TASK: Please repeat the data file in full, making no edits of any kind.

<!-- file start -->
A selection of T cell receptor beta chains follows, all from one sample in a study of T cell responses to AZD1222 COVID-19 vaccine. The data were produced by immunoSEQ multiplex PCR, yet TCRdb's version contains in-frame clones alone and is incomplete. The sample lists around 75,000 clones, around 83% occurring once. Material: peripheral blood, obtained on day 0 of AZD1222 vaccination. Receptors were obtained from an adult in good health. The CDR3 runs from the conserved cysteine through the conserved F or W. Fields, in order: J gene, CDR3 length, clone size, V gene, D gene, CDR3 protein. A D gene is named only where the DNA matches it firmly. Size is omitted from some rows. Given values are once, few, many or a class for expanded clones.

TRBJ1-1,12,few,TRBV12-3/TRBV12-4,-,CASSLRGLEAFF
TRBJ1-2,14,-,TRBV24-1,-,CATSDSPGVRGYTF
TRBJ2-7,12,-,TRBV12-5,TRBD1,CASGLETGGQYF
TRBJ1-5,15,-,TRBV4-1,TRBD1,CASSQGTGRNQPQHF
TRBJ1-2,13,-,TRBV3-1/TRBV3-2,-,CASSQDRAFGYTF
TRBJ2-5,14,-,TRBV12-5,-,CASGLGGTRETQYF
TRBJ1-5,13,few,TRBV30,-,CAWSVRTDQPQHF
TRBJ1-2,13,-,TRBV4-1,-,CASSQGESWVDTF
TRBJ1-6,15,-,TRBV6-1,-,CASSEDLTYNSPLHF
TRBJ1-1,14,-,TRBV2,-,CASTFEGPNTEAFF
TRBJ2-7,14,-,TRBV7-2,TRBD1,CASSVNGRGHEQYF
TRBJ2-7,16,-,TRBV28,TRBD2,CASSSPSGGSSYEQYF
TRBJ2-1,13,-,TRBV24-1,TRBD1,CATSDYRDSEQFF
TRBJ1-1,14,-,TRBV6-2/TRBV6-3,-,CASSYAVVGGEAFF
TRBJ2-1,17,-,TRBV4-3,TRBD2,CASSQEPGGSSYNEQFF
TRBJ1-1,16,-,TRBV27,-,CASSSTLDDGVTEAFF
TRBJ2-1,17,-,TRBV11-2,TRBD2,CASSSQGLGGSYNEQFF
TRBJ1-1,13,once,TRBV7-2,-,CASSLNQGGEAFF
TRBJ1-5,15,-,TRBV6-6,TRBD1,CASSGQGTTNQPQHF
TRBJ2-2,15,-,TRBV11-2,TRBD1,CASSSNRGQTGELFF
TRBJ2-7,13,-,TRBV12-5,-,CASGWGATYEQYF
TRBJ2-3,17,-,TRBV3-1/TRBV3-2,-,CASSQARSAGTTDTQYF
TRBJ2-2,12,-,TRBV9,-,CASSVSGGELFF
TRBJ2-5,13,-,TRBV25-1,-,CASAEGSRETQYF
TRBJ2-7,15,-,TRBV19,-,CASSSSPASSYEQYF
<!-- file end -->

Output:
A selection of T cell receptor beta chains follows, all from one sample in a study of T cell responses to AZD1222 COVID-19 vaccine. The data were produced by immunoSEQ multiplex PCR, yet TCRdb's version contains in-frame clones alone and is incomplete. The sample lists around 75,000 clones, around 83% occurring once. Material: peripheral blood, obtained on day 0 of AZD1222 vaccination. Receptors were obtained from an adult in good health. The CDR3 runs from the conserved cysteine through the conserved F or W. Fields, in order: J gene, CDR3 length, clone size, V gene, D gene, CDR3 protein. A D gene is named only where the DNA matches it firmly. Size is omitted from some rows. Given values are once, few, many or a class for expanded clones.

TRBJ1-1,12,few,TRBV12-3/TRBV12-4,-,CASSLRGLEAFF
TRBJ1-2,14,-,TRBV24-1,-,CATSDSPGVRGYTF
TRBJ2-7,12,-,TRBV12-5,TRBD1,CASGLETGGQYF
TRBJ1-5,15,-,TRBV4-1,TRBD1,CASSQGTGRNQPQHF
TRBJ1-2,13,-,TRBV3-1/TRBV3-2,-,CASSQDRAFGYTF
TRBJ2-5,14,-,TRBV12-5,-,CASGLGGTRETQYF
TRBJ1-5,13,few,TRBV30,-,CAWSVRTDQPQHF
TRBJ1-2,13,-,TRBV4-1,-,CASSQGESWVDTF
TRBJ1-6,15,-,TRBV6-1,-,CASSEDLTYNSPLHF
TRBJ1-1,14,-,TRBV2,-,CASTFEGPNTEAFF
TRBJ2-7,14,-,TRBV7-2,TRBD1,CASSVNGRGHEQYF
TRBJ2-7,16,-,TRBV28,TRBD2,CASSSPSGGSSYEQYF
TRBJ2-1,13,-,TRBV24-1,TRBD1,CATSDYRDSEQFF
TRBJ1-1,14,-,TRBV6-2/TRBV6-3,-,CASSYAVVGGEAFF
TRBJ2-1,17,-,TRBV4-3,TRBD2,CASSQEPGGSSYNEQFF
TRBJ1-1,16,-,TRBV27,-,CASSSTLDDGVTEAFF
TRBJ2-1,17,-,TRBV11-2,TRBD2,CASSSQGLGGSYNEQFF
TRBJ1-1,13,once,TRBV7-2,-,CASSLNQGGEAFF
TRBJ1-5,15,-,TRBV6-6,TRBD1,CASSGQGTTNQPQHF
TRBJ2-2,15,-,TRBV11-2,TRBD1,CASSSNRGQTGELFF
TRBJ2-7,13,-,TRBV12-5,-,CASGWGATYEQYF
TRBJ2-3,17,-,TRBV3-1/TRBV3-2,-,CASSQARSAGTTDTQYF
TRBJ2-2,12,-,TRBV9,-,CASSVSGGELFF
TRBJ2-5,13,-,TRBV25-1,-,CASAEGSRETQYF
TRBJ2-7,15,-,TRBV19,-,CASSSSPASSYEQYF